Llion Pryderi Roberts discusses the inspiration behind his first volume of poetry which explores his relationship with time.
I have and many have
a clock on the wall to tell the time,
as the old poem says, and it is true that the clock’s ticking has been an enchantment to poets and literary people as diverse as Dafydd ap Gwilym, Gwyneth Lewis, Daniel Owen, Marcel Proust, T.H. Parry-Williams and W. G. Sebald. I have my own complex relationship with time – one which is similar to everyone else’s in one way but yet totally unique at the same time.
Time is a hero and a reprobate, it’s both gentle and a ruler. It’s what indifferently records the course of my destiny and insists on controlling my world, regardless of some small actions of protests (you won’t ever see a watch on my wrist, for example). To the great relief of students it stubbornly insists on keeping my lectures to time, and reminds me, as if that is needed, that I’m moving a little bit closer every day to the waters of the eternal river or to oblivion (or both if you wish).
Thus, It was unavoidable that a discussion about time would be the topic of my first volume of poetry, Tipiadau (Tickings), which was recently published by Cyhoeddiadau Barddas. The clock has its place and its voice in creating the work. I decided to restrict the volume’s poems to the ever present twenty four hours of our lives, setting three poems in each hour. Twenty four hours, note, but not one day.
The experiences scattered in the poems touch a few seconds, a moment, a day, a period and a lifetime, echoing and ringing their voice across the hours.
Because of that, this is a volume of poems which can be read from cover to cover (and from hour to hour), or browsed occasionally and irregularly; hopefully either way of reading it will challenge our ancient enslavement to the clock, and aim some kicks at its guts, and search for that unfettered breath where the beats of poems make their home. As one who teaches the module ‘Canu’r Gymru Newydd: Barddoniaeth er 1990’ (Songs of the New Wales: Poetry since 1990), I am proud that Tipiadau is one of a number of volumes of poetry published in 2018, and that it contributes to the variety, the richness and liveliness of the contemporary Welsh poetic scene.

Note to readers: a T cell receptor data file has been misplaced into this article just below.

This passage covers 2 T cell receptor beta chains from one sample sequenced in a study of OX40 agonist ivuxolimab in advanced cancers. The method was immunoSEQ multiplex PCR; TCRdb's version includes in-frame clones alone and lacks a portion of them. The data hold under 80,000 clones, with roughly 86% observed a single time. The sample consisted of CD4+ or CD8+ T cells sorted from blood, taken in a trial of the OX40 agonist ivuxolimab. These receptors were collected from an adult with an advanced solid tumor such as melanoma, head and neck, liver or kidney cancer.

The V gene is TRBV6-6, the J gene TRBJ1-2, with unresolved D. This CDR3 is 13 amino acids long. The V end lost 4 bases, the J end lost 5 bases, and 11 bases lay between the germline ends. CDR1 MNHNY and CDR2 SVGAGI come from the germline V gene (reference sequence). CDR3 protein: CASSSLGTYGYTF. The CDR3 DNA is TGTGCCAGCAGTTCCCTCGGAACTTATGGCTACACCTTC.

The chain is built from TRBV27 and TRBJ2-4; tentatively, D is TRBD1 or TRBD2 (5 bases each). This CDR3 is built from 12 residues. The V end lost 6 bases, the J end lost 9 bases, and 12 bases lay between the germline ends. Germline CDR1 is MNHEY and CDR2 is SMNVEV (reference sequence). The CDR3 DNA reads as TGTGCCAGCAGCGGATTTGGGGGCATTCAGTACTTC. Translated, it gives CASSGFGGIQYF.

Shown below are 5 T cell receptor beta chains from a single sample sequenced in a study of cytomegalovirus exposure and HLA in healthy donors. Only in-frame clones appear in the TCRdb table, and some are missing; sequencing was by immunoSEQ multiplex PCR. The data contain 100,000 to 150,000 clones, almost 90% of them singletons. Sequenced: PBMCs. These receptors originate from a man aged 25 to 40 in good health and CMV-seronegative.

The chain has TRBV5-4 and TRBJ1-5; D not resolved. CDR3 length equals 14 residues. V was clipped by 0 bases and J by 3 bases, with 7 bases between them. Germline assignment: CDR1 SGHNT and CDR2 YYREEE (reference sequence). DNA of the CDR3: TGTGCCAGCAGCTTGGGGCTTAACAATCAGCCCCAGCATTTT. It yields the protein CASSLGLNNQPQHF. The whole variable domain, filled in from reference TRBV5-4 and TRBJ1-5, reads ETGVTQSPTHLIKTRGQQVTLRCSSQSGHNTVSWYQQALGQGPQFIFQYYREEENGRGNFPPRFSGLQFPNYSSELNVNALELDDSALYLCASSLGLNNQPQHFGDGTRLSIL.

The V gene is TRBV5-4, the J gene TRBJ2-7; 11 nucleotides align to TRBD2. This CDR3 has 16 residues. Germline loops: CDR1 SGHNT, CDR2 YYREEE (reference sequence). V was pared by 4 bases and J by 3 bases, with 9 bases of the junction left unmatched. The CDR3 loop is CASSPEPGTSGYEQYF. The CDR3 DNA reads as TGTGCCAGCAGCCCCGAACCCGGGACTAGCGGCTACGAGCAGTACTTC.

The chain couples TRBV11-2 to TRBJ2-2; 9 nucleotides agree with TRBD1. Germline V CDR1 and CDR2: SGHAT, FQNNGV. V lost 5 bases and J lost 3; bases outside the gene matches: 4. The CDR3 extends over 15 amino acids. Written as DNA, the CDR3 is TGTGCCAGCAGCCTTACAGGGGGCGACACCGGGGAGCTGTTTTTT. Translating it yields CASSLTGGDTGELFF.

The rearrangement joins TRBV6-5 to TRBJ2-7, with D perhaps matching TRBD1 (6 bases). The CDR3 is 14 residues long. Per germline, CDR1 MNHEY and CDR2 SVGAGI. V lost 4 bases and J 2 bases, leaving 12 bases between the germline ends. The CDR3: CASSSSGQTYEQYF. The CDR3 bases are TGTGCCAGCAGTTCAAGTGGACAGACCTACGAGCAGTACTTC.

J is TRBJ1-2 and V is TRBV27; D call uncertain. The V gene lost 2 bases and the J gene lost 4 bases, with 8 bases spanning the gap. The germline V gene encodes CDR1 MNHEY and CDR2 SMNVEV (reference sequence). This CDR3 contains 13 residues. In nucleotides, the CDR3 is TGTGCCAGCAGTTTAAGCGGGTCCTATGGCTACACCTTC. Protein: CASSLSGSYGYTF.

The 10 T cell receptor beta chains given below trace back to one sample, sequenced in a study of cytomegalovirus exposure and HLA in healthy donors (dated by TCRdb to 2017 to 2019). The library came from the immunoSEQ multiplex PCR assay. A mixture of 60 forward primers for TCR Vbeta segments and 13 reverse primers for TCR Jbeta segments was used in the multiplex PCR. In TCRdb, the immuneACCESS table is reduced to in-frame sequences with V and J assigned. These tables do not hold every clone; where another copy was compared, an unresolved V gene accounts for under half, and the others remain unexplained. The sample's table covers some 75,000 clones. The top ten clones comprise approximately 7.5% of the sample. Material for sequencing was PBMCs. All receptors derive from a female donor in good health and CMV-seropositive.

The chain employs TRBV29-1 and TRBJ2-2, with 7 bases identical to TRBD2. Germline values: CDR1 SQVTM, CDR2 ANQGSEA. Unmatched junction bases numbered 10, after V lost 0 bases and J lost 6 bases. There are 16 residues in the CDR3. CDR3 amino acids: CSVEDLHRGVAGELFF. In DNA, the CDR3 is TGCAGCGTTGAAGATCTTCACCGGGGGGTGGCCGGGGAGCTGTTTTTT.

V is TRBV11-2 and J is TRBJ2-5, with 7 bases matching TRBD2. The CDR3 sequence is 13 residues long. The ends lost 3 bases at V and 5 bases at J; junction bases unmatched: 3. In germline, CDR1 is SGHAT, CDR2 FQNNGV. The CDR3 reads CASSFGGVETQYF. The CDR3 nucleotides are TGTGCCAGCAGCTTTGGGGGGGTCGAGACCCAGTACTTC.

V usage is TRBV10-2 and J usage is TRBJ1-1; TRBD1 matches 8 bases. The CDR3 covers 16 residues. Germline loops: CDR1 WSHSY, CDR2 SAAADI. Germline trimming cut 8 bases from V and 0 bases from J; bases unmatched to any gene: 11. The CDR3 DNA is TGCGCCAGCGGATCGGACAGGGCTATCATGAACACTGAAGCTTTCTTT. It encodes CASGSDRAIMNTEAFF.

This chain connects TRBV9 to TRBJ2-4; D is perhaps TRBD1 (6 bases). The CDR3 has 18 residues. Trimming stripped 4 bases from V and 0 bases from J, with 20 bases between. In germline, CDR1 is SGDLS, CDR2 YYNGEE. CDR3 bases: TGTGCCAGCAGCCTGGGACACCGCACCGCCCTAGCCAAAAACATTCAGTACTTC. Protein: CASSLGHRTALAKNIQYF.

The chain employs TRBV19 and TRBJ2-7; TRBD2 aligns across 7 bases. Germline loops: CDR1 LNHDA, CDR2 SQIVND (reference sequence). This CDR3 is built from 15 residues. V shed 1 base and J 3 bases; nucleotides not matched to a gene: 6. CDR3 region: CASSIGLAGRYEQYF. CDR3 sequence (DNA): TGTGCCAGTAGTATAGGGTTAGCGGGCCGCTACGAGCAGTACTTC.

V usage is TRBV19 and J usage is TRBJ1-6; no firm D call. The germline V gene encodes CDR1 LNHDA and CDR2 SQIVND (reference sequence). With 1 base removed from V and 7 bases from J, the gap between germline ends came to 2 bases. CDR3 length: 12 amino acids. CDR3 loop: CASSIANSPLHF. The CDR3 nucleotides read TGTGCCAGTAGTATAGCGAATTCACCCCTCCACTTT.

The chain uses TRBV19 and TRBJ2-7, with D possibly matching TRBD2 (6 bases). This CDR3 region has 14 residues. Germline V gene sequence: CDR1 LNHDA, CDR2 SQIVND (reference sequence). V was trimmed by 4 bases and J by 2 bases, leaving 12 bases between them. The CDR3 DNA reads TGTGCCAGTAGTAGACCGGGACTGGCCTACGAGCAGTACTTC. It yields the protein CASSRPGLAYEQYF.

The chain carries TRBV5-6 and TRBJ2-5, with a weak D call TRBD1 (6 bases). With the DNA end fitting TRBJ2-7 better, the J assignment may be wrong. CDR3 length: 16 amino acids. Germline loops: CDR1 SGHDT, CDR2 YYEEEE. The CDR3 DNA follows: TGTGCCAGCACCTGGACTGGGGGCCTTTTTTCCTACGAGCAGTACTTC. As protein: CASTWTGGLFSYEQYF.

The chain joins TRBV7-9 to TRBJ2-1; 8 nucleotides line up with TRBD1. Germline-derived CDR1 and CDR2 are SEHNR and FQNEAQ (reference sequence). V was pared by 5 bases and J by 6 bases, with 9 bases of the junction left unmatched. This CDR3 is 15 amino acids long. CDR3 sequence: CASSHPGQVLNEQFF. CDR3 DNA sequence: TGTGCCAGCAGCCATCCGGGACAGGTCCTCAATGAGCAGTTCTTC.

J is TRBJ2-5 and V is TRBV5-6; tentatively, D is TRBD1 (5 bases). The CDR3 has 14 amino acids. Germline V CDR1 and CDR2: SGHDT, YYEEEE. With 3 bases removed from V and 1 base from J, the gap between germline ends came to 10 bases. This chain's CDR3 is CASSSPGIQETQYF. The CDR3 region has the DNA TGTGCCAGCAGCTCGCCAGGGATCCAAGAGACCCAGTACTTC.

If there is consistency in the volume, that derives from the fact that experiences, events or personal illustrations are the spur for a number of poems, with me as the child, the husband, the father, the friend who experiences happiness and grief, comfort and longing, summers and winters. They are my experiences, but the imagination runs strongly through the recitation as well. It isn’t the confession found in an autobiography, thus, despite my abiding interest in the biographical (as the students of my module Bywydau Llên/Literary Lives know).
Instead, the poems let me explore my relationship with time and ask a question or two of the wind – about grief, about remembering, about creating, about loving – knowing that none of the poems will offer an answer by itself or will discover the delight of striking twelve too tidily. ‘The lane has its own timeframe’, said the poet Emyr Lewis sometime, and to me, time is connected ultimately to that innumerable moment of dismay and indulgence.